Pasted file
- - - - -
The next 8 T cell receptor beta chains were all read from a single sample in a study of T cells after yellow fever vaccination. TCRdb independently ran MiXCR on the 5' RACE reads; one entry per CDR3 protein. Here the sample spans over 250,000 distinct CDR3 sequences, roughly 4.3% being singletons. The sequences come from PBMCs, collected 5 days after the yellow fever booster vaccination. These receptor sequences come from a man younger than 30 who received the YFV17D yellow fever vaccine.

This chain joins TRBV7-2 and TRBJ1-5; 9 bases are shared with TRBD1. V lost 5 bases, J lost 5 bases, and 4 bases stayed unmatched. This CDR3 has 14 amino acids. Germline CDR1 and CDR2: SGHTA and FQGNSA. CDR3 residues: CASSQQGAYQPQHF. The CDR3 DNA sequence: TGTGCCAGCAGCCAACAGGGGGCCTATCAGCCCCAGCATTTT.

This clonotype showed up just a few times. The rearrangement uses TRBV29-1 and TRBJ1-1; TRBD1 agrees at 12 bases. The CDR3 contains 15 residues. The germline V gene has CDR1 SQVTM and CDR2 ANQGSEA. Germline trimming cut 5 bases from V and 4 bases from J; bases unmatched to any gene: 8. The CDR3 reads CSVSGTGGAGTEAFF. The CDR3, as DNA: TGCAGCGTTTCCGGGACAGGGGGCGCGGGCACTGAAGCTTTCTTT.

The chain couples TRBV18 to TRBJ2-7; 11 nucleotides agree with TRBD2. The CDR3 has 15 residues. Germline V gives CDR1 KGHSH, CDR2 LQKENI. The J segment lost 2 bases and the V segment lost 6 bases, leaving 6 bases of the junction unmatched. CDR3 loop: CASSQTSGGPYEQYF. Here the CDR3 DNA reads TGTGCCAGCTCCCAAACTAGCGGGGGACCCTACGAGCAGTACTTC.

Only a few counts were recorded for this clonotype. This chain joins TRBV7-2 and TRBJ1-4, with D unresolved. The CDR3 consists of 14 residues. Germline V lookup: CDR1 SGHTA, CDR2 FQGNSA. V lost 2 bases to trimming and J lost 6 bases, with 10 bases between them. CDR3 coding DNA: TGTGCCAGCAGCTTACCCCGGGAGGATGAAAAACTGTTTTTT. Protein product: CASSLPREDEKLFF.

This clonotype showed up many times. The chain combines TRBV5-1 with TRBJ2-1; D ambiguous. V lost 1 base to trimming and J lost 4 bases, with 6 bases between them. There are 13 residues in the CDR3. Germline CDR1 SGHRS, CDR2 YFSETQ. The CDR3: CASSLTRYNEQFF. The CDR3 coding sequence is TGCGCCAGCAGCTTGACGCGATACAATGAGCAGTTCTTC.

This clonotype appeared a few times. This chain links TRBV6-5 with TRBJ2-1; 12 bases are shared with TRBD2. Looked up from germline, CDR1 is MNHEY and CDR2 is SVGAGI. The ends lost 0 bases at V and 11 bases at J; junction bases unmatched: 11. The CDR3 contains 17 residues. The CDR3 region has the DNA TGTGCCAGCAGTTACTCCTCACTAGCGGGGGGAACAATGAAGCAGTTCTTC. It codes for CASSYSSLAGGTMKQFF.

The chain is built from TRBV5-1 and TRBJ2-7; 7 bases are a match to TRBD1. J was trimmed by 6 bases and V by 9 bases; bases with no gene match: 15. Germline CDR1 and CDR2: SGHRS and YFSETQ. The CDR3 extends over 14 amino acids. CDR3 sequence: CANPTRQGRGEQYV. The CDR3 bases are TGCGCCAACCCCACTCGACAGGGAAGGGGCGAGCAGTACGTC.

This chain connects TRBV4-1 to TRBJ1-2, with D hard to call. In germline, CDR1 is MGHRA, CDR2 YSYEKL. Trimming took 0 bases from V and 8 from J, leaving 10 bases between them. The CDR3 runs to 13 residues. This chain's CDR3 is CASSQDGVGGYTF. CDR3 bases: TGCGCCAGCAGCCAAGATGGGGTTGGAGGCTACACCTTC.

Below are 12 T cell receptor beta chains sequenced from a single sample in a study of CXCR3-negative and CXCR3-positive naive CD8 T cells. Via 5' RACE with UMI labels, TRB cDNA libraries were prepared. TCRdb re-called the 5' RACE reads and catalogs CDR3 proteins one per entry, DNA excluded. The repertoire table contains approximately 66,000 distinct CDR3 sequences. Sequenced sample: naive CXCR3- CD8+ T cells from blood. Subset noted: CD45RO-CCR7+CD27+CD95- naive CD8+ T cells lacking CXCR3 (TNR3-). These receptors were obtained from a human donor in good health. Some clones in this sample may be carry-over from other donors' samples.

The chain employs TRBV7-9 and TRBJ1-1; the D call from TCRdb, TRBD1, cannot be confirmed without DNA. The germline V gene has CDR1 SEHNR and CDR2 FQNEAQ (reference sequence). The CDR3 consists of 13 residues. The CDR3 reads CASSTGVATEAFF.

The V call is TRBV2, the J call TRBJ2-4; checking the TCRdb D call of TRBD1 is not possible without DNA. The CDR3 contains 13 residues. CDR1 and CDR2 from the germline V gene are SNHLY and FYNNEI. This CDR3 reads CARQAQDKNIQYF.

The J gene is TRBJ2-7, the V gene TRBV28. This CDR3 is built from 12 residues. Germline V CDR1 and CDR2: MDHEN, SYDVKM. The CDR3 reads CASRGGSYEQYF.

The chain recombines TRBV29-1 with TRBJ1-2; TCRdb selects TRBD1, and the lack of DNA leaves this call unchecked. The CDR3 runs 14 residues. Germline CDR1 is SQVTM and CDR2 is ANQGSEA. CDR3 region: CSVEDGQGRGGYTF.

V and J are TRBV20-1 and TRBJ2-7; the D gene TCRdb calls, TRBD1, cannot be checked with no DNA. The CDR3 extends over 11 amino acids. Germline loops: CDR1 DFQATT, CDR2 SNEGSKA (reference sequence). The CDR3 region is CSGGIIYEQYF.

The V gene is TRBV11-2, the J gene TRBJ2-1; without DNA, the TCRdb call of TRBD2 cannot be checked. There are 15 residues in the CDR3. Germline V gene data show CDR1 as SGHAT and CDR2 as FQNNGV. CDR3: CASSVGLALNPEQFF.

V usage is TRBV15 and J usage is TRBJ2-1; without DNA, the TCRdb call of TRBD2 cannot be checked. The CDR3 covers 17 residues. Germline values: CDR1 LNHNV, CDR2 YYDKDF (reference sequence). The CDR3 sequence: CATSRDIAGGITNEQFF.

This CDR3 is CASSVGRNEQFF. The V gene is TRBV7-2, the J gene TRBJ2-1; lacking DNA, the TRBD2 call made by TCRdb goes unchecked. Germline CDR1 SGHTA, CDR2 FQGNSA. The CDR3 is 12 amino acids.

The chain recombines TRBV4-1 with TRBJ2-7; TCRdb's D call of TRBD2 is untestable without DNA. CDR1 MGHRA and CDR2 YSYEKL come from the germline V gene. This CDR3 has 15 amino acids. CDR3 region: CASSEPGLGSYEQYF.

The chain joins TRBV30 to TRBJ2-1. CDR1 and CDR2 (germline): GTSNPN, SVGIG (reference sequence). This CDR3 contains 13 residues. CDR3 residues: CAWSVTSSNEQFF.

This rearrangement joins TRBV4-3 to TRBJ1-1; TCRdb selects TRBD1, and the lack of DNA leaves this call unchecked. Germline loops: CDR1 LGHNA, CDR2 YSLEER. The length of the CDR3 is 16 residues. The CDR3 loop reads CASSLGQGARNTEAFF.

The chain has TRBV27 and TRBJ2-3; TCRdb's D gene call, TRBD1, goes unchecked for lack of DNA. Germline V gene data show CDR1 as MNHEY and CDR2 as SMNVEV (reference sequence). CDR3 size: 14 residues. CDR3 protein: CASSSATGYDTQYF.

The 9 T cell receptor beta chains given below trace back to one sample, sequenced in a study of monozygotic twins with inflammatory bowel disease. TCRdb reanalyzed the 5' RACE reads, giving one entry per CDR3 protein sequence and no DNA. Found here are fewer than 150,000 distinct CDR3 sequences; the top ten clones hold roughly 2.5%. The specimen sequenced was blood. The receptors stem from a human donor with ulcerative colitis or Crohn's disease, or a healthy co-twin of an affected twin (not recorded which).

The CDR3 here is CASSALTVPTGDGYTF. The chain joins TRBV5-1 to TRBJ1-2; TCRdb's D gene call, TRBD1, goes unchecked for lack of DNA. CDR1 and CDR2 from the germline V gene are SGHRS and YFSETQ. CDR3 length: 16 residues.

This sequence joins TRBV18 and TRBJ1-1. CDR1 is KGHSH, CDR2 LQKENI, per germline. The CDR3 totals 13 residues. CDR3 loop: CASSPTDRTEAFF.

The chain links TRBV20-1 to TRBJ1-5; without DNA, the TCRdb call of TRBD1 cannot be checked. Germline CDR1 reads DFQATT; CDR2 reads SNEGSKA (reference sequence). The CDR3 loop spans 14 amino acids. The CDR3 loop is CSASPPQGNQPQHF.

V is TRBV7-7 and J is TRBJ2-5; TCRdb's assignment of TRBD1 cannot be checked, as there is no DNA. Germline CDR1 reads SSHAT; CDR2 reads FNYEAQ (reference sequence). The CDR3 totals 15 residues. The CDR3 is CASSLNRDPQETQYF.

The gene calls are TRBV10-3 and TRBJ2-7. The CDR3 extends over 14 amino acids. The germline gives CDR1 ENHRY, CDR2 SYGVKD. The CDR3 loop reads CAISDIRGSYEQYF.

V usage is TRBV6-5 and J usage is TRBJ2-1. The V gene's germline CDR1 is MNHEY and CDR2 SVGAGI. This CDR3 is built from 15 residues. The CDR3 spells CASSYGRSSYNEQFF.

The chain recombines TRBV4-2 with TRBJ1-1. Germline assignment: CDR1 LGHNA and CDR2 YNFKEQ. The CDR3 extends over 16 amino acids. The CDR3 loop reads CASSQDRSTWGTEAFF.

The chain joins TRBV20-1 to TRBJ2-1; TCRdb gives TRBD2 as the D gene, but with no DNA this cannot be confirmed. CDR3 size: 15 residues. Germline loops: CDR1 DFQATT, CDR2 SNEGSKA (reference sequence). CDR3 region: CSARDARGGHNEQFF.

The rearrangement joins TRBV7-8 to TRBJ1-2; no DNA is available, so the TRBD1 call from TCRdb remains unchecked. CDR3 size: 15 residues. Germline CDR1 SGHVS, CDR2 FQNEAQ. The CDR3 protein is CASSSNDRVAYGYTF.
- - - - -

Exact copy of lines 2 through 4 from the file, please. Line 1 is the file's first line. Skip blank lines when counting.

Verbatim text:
This chain joins TRBV7-2 and TRBJ1-5; 9 bases are shared with TRBD1. V lost 5 bases, J lost 5 bases, and 4 bases stayed unmatched. This CDR3 has 14 amino acids. Germline CDR1 and CDR2: SGHTA and FQGNSA. CDR3 residues: CASSQQGAYQPQHF. The CDR3 DNA sequence: TGTGCCAGCAGCCAACAGGGGGCCTATCAGCCCCAGCATTTT.

This clonotype showed up just a few times. The rearrangement uses TRBV29-1 and TRBJ1-1; TRBD1 agrees at 12 bases. The CDR3 contains 15 residues. The germline V gene has CDR1 SQVTM and CDR2 ANQGSEA. Germline trimming cut 5 bases from V and 4 bases from J; bases unmatched to any gene: 8. The CDR3 reads CSVSGTGGAGTEAFF. The CDR3, as DNA: TGCAGCGTTTCCGGGACAGGGGGCGCGGGCACTGAAGCTTTCTTT.

The chain couples TRBV18 to TRBJ2-7; 11 nucleotides agree with TRBD2. The CDR3 has 15 residues. Germline V gives CDR1 KGHSH, CDR2 LQKENI. The J segment lost 2 bases and the V segment lost 6 bases, leaving 6 bases of the junction unmatched. CDR3 loop: CASSQTSGGPYEQYF. Here the CDR3 DNA reads TGTGCCAGCTCCCAAACTAGCGGGGGACCCTACGAGCAGTACTTC.